Classical CD Reviews

SCHUBERT: String Quintet in C Major; Quartettsatz in C Minor – Ralph Kirschbaum, cello/ Takacs Q. – Hyperion

Even in the midst of many fine renditions of the C Major Quintet, this new version by the Takacs will win adherents claiming that a winning balance is here achieved.

Published on October 29, 2012

SCHUBERT: String Quintet in C Major; Quartettsatz in C Minor – Ralph Kirschbaum, cello/ Takacs Q. – Hyperion

SCHUBERT: String Quintet in C Major, D. 956; Quartettsatz in C Minor, D. 703 – Ralph Kirschbaum, cello/ Takacs Q. – Hyperion CDA67864, 63:43 [Distr. by Harmonia mundi] ****:

The Takacs Quartett engages the considerable talents of Texas cellist Ralph Kirschbaum for this eminently intelligent, often sensuous reading of the Schubert gem in his chamber music oeuvre, his 1828 C Major String Quintet (rec. 18-21 May 2012). Recorded by master engineer Simon Eadon, the inscription coalesces both warm intimacy and aerial spaciousness as the second cello anchors much of the work in octaves that shares the melodic line with the first violin. A singularly nervous excitement permeates the first movement in spite of the deeply lyrical – and infinitely famous – quality of the second subject. The Takacs ensemble restrains any effusion in its expression so that its crisp and intricate development might gain the spotlight; so, when the melody does return, it basks in its inspired glories even more. The seamless transitions between martial and lyric episodes, major and minor, absorb Kirschbaum’s  throaty contribution into a marvelous alchemy that enchants and disturbs at once.

The remarkable Adagio moves in exalted slow motion, Edward Dusinberre’s violin’s singing, hesistant, poignant phrases over a throbbing pizzicato bass line.  Suddenly, in F Minor, the entire sensibility shifts to tragic syncopations and pained commentary from Kirschbaum’s second cello. The storm subsides, and the music dissolves into shards and melodic fragments, quite forward-looking harmonically as violin and second cello engage in a colloquy over the original colors from the other instruments.  Perhaps fools rush in where angels fear to tread, but the Scherzo has the participants’ thundering in with open strings in the manner of a sizzling hunt that might inspire Bruckner to orchestrate it.  The real drama occurs in the Trio section, which literally slows down the atmosphere into a meditative chorale. The influence of this music on Dvorak must have been awesome and irresistible. The  Austro-Hungarian Allegretto finale pays deep homage to Haydn, a sonata-rondo in gruffly energetic periods that has the two cellos playing in parallel colors. Violist Geraldine Walther makes her throaty presence known, even as the music moves temporarily through a series of dream-states. Eventually, the potent momentum returns for a concertante run by the first violin that becomes superheated in shifting modulations. The coda, too, injects a shadow of doubt on anything like victory, what might be termed “intimations of mortality.”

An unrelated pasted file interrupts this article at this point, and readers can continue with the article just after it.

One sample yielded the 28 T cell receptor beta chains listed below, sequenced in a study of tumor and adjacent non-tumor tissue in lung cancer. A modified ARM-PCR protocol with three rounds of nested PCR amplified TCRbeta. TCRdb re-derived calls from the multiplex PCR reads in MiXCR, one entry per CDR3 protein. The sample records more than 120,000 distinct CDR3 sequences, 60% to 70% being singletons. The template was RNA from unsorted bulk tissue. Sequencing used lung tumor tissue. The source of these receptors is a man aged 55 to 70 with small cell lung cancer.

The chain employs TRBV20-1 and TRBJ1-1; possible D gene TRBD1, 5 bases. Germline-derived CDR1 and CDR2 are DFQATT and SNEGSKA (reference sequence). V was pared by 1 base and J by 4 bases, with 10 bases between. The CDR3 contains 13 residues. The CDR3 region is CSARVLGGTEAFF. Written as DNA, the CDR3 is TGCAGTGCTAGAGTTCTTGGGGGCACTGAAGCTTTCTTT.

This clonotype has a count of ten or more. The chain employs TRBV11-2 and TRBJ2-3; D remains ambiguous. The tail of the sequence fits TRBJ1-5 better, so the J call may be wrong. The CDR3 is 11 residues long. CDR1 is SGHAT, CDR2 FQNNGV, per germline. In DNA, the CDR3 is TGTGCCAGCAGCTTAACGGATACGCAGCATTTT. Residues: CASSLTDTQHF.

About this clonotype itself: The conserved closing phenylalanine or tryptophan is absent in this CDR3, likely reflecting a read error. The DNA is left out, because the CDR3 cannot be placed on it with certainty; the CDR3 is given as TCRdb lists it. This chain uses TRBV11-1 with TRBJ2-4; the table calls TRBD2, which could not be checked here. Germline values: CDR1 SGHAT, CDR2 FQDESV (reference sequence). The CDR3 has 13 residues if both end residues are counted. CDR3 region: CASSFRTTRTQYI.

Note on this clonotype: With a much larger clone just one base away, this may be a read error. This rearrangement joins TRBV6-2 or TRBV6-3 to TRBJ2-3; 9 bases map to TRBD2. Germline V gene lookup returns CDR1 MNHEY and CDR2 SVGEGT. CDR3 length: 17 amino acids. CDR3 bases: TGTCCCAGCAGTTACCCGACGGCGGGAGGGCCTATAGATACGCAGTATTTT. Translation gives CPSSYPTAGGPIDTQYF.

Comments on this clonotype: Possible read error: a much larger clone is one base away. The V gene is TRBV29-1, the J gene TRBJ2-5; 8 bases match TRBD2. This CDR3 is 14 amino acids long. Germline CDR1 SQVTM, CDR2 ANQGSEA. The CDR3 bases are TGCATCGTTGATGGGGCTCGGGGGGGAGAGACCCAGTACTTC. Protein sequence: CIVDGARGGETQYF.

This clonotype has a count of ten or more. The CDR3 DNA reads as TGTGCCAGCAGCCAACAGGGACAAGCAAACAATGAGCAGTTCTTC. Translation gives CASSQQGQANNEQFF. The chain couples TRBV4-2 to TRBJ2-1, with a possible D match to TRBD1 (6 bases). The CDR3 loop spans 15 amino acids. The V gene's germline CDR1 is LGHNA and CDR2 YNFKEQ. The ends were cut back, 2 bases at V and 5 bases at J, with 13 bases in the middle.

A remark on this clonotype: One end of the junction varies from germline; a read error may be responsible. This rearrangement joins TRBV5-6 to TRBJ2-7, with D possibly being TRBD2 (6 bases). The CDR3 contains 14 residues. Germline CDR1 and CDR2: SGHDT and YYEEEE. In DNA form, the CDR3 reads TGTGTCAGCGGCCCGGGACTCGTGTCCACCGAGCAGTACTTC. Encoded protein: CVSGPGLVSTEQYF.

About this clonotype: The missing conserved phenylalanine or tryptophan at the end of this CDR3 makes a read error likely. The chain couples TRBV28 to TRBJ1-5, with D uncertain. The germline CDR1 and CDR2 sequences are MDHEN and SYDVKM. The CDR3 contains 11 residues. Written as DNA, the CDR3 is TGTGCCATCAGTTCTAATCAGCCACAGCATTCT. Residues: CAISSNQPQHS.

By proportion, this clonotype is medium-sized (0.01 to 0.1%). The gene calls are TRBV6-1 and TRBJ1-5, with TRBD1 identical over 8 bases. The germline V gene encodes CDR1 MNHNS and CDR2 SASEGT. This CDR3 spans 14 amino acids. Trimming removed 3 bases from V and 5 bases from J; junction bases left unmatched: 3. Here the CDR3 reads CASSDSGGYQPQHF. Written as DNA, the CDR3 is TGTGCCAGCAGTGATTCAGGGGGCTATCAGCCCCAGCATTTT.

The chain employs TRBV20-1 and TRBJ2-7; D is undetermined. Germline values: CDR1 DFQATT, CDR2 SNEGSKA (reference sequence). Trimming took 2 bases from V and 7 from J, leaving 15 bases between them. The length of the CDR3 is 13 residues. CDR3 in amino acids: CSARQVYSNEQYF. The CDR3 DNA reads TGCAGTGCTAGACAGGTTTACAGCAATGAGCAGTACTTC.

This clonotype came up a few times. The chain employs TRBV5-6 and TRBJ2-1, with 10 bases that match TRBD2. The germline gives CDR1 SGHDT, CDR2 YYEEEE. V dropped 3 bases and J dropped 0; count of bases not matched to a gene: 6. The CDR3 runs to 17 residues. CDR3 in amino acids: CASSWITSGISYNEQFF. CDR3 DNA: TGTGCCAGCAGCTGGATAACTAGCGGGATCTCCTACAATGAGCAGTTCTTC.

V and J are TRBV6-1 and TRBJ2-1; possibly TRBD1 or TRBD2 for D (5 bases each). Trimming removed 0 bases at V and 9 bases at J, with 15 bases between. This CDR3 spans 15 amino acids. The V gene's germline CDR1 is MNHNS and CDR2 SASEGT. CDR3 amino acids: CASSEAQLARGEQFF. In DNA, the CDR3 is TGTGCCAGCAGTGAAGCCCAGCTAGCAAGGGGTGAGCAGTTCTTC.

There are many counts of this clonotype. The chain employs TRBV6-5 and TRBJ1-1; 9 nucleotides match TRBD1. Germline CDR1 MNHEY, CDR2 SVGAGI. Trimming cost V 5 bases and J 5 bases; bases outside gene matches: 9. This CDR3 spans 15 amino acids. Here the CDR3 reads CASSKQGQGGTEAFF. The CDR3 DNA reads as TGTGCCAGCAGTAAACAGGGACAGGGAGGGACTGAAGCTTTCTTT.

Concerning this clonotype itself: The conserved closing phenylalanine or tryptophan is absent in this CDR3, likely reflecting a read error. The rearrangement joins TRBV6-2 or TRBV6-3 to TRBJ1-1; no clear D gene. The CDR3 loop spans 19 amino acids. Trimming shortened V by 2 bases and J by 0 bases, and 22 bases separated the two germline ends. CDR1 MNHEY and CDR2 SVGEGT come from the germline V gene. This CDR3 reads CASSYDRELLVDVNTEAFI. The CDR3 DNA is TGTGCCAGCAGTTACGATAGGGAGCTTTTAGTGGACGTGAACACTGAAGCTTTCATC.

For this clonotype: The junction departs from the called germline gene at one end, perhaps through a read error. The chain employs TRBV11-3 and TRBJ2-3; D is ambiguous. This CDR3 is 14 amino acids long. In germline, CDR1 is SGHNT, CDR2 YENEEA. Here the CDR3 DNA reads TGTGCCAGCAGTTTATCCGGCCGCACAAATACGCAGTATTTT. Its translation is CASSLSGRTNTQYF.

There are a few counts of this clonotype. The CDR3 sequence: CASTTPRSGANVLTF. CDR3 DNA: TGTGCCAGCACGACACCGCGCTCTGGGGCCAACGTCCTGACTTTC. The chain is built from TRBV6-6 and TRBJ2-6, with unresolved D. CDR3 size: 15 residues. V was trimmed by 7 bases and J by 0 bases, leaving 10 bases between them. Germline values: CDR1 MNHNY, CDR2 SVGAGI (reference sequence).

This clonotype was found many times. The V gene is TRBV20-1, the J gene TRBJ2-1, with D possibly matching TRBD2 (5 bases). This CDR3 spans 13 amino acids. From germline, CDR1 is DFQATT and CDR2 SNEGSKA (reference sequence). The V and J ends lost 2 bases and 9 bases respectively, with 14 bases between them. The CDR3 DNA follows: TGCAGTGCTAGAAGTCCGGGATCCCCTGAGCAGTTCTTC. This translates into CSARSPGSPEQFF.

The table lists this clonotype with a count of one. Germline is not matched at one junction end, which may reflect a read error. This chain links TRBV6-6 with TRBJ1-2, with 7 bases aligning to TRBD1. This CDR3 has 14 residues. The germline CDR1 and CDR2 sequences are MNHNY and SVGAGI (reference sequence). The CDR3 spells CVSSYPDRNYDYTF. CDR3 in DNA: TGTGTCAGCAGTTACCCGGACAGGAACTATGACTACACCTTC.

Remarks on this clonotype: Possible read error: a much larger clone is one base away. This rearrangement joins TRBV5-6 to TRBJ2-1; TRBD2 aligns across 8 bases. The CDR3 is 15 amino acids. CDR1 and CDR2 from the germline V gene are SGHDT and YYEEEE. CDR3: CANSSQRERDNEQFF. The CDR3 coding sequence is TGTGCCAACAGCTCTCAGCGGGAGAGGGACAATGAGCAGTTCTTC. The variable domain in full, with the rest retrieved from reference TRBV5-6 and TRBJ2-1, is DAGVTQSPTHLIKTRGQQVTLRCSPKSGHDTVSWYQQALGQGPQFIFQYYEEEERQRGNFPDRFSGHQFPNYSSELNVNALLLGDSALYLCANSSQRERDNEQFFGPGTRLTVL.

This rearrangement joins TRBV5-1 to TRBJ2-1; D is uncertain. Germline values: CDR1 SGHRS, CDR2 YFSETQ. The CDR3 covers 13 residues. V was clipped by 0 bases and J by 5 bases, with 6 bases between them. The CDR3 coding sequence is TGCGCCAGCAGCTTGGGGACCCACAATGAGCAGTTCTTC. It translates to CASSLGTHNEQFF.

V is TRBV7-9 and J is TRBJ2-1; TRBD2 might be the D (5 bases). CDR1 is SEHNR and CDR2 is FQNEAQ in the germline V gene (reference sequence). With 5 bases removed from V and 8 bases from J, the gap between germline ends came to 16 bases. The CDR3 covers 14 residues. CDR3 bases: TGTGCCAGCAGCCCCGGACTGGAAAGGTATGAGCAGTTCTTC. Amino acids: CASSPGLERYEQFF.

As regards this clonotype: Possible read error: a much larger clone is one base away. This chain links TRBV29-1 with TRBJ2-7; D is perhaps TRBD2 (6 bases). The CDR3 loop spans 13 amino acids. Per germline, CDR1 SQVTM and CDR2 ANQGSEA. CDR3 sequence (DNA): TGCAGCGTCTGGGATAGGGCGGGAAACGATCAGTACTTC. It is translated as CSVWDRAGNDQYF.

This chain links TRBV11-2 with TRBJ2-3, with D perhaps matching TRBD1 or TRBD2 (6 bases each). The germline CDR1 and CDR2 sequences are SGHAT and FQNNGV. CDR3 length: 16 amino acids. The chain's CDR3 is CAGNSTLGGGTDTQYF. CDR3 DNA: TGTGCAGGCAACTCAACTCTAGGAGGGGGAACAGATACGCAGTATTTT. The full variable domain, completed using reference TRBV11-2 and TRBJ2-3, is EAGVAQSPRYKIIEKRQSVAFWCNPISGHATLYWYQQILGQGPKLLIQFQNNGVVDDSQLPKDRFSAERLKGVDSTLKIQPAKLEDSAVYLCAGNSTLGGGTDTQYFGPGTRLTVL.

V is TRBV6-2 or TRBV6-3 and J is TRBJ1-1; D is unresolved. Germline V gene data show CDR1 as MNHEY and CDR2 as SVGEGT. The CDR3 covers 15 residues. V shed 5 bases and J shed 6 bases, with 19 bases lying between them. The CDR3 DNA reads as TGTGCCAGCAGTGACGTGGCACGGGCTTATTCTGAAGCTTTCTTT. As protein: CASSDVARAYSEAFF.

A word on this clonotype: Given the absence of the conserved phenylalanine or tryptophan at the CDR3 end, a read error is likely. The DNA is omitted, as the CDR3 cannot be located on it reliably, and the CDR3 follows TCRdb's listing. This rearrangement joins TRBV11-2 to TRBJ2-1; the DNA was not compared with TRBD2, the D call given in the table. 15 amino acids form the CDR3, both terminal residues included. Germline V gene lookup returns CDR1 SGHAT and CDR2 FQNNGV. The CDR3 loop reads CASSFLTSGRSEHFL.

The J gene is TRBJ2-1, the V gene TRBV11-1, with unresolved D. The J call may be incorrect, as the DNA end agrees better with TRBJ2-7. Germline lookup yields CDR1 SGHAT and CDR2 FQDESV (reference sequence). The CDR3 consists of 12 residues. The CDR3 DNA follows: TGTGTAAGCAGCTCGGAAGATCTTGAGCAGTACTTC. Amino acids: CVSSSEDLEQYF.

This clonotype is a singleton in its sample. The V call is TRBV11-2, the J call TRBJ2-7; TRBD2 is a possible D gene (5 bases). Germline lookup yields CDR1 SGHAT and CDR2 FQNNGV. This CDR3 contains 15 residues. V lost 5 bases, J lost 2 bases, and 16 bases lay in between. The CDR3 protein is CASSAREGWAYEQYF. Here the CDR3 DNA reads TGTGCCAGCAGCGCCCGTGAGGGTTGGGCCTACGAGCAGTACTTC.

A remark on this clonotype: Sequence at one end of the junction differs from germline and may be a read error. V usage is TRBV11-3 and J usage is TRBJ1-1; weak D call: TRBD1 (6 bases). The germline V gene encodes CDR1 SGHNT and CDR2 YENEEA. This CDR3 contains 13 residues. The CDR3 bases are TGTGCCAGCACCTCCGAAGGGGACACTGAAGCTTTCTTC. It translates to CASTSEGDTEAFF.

The 1820 Quartet-Movement in C Minor first impressed me with its dark tremolos in a performance by the Budapest Quartet. As in the Quintet, the key of D-flat proves ominously fateful. Often, the spirit of the piece verges on an impassioned concertante work for first violin and accompanying strings. The Takacs imbue the entire piece with a ghostly aura that might have served for the upcoming fourth film incarnation of The Great Gatsby.

—Gary Lemco




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